Mr. Spencer Burrows

We had the pleasure of working Spencer Burrows, from the band Frobeck, this last weekend.

Spencer laid down tracks on 4 songs playing his Hammond organ. We started at 7am, not

a typical time for musicians, none of us had more than a few hours sleep. Spencer sure

woke us up. This was some of the most fun I’ve had working in the studio. Spencer tore it up!20160409_07484120160409_074841

Doing the Hand Jive

Me, Jeanette and Dan, doing hand claps for my song Rolling Home off the new album. It’s a blues shuffle tune and I came up

with idea of claps for a percussion effect. Not sure if it will work but it was a lot of fun.




Hanging with the Dawg


This is from David Grisman’s CD release party last night at the Freight and Salvage in Berkeley. It was a great show, with

a guest appearance from Mike Marshall for the encores. David considers his new album (David Grisman Sextet) to be

some of his finest work. It was recorded and mastered here in Sebastopol at Studio E. David plays on a song I wrote about

the Grateful Dead called Skeleton and Roses on my upcoming album. It won’t be out for a year or so but you can listen to

a solo acoustic version on a KOWS radio interview which is on my website.



Dan (Dr. Drums Ransford) laying Down Tracks @ Studio E

Here are pictures of my friend Dan Ransford performing overdubs on my new album.

Dan is a real craftsman.


Skope Entertainment review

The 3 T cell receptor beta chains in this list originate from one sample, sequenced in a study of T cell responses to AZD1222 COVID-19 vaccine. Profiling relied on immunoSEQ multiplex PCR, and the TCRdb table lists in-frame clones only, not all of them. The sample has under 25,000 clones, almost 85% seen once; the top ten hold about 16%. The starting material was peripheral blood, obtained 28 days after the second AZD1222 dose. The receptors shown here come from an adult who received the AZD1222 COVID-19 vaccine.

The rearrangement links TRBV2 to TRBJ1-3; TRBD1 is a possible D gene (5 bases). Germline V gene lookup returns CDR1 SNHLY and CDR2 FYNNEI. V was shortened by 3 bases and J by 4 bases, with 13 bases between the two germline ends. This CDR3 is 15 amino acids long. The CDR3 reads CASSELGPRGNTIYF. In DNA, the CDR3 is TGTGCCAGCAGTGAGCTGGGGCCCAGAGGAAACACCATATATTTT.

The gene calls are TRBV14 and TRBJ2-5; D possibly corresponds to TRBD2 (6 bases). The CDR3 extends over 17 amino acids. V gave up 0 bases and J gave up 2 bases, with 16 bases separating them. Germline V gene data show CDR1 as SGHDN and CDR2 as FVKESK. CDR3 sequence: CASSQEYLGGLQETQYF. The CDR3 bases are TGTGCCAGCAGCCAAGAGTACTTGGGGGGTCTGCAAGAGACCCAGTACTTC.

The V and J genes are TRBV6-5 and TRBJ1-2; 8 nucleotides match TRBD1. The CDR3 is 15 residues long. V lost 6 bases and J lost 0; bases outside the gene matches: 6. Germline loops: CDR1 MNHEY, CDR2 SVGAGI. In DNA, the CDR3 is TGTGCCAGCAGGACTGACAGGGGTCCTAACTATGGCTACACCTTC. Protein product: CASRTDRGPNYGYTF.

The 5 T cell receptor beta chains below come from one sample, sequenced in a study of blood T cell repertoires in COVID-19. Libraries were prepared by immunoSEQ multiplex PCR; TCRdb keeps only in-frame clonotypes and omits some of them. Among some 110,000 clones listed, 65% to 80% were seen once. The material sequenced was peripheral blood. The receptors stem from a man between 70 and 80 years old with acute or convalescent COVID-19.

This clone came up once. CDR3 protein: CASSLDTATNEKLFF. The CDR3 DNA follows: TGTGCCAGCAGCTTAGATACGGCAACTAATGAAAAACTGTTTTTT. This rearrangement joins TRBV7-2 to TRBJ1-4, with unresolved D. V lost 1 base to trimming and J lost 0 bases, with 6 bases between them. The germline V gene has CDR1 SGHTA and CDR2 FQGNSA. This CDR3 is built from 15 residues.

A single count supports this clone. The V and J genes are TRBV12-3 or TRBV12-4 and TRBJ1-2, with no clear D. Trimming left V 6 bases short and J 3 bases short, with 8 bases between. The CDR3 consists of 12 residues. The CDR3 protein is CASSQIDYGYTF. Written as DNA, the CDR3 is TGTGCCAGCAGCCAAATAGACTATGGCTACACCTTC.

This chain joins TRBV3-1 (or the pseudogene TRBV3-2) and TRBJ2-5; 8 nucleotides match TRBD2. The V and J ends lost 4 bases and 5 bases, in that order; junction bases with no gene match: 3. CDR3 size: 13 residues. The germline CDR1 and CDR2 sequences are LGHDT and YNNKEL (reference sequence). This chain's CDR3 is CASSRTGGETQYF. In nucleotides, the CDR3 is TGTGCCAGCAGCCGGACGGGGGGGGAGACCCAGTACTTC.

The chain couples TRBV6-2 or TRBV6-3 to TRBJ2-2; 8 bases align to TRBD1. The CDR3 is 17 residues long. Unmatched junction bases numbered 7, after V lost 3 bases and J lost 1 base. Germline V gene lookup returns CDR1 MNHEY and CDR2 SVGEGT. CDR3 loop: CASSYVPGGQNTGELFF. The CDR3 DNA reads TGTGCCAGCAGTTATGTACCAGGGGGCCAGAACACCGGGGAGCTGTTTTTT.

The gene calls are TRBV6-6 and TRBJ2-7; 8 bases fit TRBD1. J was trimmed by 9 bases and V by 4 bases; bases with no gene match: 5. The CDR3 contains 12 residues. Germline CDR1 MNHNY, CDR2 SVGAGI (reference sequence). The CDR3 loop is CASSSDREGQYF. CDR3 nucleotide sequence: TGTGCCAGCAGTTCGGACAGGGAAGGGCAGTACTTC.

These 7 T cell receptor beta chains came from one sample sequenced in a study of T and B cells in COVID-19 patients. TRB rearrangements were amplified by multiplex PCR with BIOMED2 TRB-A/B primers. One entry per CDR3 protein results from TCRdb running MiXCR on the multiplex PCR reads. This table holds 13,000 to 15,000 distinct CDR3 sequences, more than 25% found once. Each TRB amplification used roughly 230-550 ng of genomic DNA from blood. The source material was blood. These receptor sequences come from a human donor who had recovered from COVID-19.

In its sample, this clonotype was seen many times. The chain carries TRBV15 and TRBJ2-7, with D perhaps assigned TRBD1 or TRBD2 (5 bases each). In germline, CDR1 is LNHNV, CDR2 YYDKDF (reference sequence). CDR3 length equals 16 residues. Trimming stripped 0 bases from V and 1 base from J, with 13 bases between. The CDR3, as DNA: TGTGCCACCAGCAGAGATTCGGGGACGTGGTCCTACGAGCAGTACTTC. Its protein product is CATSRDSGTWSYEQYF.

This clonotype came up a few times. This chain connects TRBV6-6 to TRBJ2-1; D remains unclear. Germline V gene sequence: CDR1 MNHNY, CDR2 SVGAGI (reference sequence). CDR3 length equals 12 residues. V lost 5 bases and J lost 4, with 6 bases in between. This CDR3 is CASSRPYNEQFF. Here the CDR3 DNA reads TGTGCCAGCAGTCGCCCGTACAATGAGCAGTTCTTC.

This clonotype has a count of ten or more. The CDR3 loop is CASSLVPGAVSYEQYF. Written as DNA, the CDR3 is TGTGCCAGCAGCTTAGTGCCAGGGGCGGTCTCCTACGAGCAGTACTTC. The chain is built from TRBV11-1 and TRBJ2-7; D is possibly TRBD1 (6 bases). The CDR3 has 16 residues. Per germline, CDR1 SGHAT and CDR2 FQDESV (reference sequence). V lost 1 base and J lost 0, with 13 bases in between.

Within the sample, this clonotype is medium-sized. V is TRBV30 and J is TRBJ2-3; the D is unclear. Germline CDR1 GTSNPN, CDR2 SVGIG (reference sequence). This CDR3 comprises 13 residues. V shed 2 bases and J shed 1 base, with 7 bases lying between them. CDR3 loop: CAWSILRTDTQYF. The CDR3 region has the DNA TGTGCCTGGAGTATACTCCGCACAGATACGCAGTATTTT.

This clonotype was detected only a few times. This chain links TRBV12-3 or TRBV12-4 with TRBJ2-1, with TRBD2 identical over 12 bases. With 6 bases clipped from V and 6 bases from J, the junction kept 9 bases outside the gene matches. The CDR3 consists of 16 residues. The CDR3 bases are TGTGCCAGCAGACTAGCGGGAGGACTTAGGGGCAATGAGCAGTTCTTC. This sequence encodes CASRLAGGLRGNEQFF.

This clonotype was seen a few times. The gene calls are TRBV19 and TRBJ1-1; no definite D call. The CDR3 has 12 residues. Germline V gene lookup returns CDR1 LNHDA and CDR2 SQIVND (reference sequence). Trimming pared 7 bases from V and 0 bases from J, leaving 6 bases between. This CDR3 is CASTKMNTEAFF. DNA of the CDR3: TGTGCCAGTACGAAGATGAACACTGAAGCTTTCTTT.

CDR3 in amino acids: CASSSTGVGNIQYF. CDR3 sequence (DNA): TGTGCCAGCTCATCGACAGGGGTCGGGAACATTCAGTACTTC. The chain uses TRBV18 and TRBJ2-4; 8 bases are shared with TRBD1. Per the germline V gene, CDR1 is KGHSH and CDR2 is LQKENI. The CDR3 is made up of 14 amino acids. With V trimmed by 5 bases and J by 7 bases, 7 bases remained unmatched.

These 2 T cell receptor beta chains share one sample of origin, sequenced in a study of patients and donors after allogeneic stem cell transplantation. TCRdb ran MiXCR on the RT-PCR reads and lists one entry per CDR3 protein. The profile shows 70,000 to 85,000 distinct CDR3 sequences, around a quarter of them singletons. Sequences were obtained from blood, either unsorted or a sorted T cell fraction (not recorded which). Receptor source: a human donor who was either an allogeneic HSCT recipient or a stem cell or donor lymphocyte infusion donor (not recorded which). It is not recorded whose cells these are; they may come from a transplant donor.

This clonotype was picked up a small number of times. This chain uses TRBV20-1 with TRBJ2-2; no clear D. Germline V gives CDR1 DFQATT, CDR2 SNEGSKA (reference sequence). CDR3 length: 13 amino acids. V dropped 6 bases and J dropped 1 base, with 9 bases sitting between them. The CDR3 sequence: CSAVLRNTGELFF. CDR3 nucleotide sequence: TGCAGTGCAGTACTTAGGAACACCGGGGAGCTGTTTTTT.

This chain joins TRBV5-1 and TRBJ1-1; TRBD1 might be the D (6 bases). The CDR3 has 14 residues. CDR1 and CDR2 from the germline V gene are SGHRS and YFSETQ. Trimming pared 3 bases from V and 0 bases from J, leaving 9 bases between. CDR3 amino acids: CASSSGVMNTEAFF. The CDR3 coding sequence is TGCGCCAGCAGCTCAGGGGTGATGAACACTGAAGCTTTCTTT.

Click to Read Full Review

Scott Smith’s “Sum of Life” is folk rock at its finest. Throughout “Sum of Life” Scott Smith weaves in a little tenderness, helping to give these songs a certain charm. His earnest, forthright vocal delivery serves as the album’s core. Lyrically the songs have a sense of reassurance that helps guide them forward. By letting this optimism shine through the songs serve as a kind of comfort. Lush in orchestration the songs vary from the hyperactive giddy work of “Payday” to the soothing sweetness of “The Best Gift”.

Gentle in delivery is the wordless opener “The Sum Of Life”. Particularly fine with its elegant tasteful string work the song teems with life without saying a word. “Eclipsing Moon” begins with a true burst of energy. This energy continues on “Blues Guitar Slinger” where Scott Smith develops a carefully crafted narrative. Shifting into quieter territory is the more introspective languid pace of “Bad Dreams”. By far the highlight of the album is the colorful sound of “Determination”. Aptly named the song contains a great deal of motivation, with longing for love. Showing off his impressive chops is the distorted electric guitar of “Over It Soon”. Ending things on a high energy note is the playful “Messing With Reality”. Full of blistering guitar solos the song simply soars.

Taking on a wide variety of styles, from honky tonk to folk rock to everywhere in between, Scott Smith’s “Sum of Life” is a pure joy.





Rockwired Radio Interview

Hey, Here is a interview I did last night on Rockwire Radio. It is an internet station out of Albuquerque New Mexico.

Thanks RockWired, Good Job!



The Sum of Life Album Review

Click here: Scott Smith Sum of Life CD Review – NeuFutur Magazine